The Parkroyal Hotel, opened earlier this year, is covered in green roofs and walls. Totaling 15,000 square meters of green space all together.
The School of Art, Design and Media at the NanYang Technological University in Singapore sports a curving green roof, giving the building a sleek look. As buildings continue to green, Singapore will grow closer to their goal of becoming a garden with a city nestled inside rather than a city with a few gardens.
Many companies have been involved with the green in of Singapore. To name one, Verditecture LTD, has been in the building and construction industries since 2003. A partner of Optigreen, they have been focusing most of their time on skyrise greenery.
On Tuesday, December 3rd, Jörg Breuning and Bill Foley will present at a Sustainable Green Trends Workshop at the Holiday Inn in East Windsor, New Jersey. The topic: Planning, Implementing and Maintaining a Green Roof System for Sustainable Projects. The session will start at 1:40 pm, directly after the complimentary lunch and will last until 5:40 that evening.
The Sustainable Green Trends workshop is one of many programs held by DPC Associates in order to promote sustainable building practices in the northeast.
Cool Roofs Might Increase Air Pollution
Approximately 35 years ago I learned in horticultural chemistry class how plants utilize the energy of sunlight. This process is called Photosynthesis and is an everyday example of Photochemistry, a sub-discipline of chemistry or the study of chemical reactions that proceed with the adsorption of light by atoms or molecules.
Other examples of Photochemistry are the degradation of plastics and the formation of Vitamin D with Sunlight.
Skin aging: caused by 80% of the Sunlight
Over the last half century, it has been well studied that heat and sunlight have a tremendous effect on air quality. Both, and independent from each other, heat and sunlight can transform the atoms and molecules in the air around us into other chemical combinations that are often harmful for human health. The same photochemical transfer occurs also with most other particles and substances in the air and increases the chemical cocktail in the air we breathe substantially.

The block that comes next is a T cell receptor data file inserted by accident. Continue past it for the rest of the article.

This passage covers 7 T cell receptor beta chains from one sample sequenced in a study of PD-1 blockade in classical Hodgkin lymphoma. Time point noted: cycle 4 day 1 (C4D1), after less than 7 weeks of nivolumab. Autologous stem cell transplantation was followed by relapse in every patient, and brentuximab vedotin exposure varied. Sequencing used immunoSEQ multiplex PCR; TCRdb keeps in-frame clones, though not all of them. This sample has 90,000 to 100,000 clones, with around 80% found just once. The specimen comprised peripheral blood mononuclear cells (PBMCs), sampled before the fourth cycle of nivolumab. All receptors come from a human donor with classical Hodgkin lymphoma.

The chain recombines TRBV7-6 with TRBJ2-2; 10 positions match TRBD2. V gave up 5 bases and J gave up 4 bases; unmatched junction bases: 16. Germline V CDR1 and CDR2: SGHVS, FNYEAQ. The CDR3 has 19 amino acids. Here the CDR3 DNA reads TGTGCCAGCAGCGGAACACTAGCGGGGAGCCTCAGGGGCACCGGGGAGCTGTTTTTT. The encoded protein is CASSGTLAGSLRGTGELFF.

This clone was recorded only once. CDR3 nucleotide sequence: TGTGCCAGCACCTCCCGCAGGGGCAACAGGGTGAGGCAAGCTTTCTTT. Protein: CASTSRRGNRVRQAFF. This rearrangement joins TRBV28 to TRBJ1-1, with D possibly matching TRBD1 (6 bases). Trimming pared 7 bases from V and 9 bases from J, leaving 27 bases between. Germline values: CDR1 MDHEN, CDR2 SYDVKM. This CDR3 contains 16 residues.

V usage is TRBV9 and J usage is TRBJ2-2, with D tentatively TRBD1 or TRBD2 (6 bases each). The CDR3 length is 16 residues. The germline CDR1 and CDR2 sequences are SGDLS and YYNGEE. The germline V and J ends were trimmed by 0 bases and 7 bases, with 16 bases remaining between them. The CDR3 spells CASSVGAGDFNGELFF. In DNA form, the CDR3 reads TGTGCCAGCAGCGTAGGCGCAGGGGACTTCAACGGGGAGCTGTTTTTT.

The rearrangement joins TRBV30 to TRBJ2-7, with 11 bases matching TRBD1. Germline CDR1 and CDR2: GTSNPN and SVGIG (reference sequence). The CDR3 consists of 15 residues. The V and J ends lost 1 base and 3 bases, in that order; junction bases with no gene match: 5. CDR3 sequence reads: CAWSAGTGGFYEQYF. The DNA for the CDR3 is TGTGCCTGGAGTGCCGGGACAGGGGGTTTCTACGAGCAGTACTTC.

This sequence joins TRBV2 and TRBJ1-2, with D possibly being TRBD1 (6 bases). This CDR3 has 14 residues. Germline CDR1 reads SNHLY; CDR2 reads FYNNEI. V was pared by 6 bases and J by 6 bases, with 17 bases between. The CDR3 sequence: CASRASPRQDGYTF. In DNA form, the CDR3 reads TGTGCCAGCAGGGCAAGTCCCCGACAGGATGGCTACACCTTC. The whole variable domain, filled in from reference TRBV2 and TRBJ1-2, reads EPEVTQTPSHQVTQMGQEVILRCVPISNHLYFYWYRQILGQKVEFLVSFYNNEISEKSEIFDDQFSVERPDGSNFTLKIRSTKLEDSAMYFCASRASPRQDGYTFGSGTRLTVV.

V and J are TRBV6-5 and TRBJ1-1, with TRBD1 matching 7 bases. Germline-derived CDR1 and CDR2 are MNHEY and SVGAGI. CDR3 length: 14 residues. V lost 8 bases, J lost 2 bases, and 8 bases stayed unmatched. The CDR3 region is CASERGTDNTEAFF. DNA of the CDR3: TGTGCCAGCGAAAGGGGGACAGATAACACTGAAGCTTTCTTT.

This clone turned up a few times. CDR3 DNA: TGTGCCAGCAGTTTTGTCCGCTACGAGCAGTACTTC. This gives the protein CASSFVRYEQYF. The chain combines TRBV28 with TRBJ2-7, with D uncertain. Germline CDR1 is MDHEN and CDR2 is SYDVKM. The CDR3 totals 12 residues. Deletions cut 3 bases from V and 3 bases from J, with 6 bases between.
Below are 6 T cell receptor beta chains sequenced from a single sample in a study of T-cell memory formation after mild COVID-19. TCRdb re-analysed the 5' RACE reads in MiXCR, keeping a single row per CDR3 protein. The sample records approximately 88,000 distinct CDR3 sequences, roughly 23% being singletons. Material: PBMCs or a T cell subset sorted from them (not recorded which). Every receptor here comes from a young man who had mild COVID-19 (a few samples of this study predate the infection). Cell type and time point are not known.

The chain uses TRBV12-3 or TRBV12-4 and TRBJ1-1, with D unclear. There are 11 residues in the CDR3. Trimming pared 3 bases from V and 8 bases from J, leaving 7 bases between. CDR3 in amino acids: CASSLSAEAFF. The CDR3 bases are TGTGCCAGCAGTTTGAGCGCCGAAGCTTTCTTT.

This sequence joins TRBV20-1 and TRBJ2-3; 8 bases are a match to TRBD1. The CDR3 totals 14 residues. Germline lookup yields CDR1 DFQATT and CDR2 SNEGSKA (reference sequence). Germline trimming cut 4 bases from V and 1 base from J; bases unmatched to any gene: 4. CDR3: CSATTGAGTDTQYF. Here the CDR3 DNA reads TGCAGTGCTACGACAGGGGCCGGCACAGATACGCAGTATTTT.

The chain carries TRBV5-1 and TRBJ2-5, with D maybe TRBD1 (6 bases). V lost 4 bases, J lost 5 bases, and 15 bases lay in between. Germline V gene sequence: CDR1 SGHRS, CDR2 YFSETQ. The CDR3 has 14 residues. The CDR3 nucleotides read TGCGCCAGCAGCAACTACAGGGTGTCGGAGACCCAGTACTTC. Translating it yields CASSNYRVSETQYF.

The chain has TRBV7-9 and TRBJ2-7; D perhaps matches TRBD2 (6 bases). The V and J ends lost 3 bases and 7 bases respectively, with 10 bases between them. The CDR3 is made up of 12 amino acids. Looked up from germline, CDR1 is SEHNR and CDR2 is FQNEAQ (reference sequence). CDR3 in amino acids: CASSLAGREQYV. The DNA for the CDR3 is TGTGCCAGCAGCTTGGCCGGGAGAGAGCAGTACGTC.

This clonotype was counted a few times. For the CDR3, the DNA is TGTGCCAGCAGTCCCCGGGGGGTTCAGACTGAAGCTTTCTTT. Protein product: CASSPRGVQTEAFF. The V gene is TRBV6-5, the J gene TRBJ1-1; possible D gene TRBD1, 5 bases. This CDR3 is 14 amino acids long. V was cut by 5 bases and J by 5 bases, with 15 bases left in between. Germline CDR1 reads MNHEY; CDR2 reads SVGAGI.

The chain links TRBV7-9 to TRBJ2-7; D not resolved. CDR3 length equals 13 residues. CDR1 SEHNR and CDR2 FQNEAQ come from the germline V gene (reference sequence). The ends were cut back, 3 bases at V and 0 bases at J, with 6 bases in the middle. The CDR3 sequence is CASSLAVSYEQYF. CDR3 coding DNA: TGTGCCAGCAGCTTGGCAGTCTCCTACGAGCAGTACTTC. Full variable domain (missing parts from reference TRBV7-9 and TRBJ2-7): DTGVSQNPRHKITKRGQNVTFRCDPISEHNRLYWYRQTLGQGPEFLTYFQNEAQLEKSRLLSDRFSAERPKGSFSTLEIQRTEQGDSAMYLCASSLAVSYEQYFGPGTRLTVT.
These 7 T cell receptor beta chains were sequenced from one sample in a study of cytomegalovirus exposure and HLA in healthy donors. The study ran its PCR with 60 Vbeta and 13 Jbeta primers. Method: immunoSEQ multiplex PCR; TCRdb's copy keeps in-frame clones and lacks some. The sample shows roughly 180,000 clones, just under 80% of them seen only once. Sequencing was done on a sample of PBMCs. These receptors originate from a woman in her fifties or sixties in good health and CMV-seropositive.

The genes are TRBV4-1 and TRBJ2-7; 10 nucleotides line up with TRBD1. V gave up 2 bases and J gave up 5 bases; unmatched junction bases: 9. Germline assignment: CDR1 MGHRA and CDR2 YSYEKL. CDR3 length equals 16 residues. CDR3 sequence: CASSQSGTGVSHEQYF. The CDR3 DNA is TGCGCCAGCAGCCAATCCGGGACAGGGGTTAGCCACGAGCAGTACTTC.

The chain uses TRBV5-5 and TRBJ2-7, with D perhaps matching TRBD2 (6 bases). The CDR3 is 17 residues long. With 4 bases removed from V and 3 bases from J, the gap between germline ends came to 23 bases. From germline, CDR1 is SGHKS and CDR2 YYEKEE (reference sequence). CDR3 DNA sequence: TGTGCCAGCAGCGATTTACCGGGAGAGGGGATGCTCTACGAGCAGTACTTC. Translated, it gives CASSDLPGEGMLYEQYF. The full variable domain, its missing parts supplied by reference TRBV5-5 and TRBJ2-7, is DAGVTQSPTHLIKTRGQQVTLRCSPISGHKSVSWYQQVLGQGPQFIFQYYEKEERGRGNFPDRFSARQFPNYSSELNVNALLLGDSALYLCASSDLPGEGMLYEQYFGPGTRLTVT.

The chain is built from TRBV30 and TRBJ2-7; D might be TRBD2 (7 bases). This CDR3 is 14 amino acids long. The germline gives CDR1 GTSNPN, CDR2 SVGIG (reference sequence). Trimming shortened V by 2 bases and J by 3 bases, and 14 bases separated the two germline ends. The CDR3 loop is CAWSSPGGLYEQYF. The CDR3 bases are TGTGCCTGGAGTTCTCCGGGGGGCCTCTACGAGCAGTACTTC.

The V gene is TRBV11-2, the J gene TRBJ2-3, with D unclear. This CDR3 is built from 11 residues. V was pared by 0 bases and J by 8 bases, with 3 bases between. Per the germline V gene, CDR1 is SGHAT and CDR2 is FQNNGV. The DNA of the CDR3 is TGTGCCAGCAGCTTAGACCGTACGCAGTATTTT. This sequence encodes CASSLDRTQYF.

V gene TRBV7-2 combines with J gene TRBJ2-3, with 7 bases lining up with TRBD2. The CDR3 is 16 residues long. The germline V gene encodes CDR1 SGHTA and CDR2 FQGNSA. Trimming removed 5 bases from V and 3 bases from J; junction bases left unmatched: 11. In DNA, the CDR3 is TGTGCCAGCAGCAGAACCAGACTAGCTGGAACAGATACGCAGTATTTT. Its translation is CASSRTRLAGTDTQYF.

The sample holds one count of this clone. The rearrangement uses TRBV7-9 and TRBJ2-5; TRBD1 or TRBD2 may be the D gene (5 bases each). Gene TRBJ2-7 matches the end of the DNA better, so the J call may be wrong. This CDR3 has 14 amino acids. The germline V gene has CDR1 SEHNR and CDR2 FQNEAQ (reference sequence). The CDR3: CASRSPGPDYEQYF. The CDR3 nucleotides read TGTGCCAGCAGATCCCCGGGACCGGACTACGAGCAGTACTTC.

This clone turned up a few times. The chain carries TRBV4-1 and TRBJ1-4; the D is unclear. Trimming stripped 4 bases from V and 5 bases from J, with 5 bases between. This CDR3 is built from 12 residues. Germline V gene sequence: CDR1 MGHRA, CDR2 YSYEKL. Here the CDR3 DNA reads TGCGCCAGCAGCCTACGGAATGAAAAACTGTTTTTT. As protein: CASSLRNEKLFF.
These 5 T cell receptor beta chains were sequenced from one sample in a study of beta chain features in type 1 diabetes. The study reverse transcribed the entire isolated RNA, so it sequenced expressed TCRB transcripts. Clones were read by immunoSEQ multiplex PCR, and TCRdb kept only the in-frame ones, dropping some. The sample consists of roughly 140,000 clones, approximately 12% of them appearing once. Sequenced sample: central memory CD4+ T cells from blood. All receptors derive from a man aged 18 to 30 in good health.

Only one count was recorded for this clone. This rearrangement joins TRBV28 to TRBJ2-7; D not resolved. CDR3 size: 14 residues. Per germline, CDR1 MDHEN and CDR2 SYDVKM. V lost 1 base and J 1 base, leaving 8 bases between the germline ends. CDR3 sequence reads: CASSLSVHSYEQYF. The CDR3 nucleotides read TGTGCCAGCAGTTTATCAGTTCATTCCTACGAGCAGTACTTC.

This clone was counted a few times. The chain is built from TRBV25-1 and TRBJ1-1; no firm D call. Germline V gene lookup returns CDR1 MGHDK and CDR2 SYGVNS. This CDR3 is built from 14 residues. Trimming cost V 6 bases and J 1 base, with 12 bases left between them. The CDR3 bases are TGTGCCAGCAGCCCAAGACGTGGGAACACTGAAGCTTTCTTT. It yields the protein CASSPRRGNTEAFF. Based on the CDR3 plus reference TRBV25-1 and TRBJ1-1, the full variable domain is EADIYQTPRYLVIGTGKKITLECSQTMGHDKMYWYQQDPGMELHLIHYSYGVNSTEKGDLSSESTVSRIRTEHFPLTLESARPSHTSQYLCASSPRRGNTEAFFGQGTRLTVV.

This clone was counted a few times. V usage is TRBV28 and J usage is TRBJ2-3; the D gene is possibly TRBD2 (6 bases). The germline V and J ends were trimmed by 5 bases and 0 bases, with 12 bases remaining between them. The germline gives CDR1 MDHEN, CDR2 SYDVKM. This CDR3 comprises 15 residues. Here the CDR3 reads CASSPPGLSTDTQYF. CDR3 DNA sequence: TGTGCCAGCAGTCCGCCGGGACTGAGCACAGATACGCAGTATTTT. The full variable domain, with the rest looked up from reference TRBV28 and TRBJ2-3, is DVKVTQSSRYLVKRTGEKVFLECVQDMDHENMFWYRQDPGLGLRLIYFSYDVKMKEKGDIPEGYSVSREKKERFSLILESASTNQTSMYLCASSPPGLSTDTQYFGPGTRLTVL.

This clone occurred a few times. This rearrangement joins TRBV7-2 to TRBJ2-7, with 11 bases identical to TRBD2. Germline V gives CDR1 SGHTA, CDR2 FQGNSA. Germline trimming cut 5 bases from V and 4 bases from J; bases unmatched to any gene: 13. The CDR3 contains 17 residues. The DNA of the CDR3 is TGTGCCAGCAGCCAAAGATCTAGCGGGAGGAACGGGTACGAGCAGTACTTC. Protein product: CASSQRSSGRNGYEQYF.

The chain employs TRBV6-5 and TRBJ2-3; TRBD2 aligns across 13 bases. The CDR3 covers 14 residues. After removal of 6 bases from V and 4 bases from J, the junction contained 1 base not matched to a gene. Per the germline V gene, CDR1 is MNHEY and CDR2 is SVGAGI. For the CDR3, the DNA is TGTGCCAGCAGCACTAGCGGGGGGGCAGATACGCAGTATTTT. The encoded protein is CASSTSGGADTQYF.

In a recent study of the Cooperative Institute for Research in Environmental Sciences (CIRES) it was confirmed that at night – without the energy of sunlight – nitrate radicals naturally help cleanse the atmosphere. Acting as a “janitor” of the night sky, the nitrate radical scrubs away air pollutants such as volatile organic compounds that would otherwise form smog and ozone. The cleansing compound only works nightshifts, however, since sunlight destroys the light-sensitive molecule. The study suspects that the street lights in cities reduce this cleansing effect.
It doesn’t take much to understand that Cool Roofs or Reflective Roofs multiply the light energy in the air, reducing not only light-sensitive molecules but also converting most other atoms, molecules and particles in the air into potentially more harmful chemical combinations.
This can be proven by many simple observations:
Sunburn on plant leaf.
Nowadays numerous studies (typically sponsored my manufacturers) focus only on the surface temperature making everybody believe that cool roof, or so called reflective roofs, are environmentally friendly because of the lower surface temperature. Isn't it worth to look at the bigger picture of what happens when reflecting sunlight off of roof tops – i.e. polluting the air with additional sunlight? I am not suspecting that they were paid to ignore this dramatic effect but it shows to me that the responsibility of researchers is in some cases is questionable. My countryman Albert Einstein would have said: “Insanity: doing the same thing over and over again and expecting different results.”
"Cool Roofs" or "Fool Roofs"?
Installation of reflective roofs requires additional protection for workers.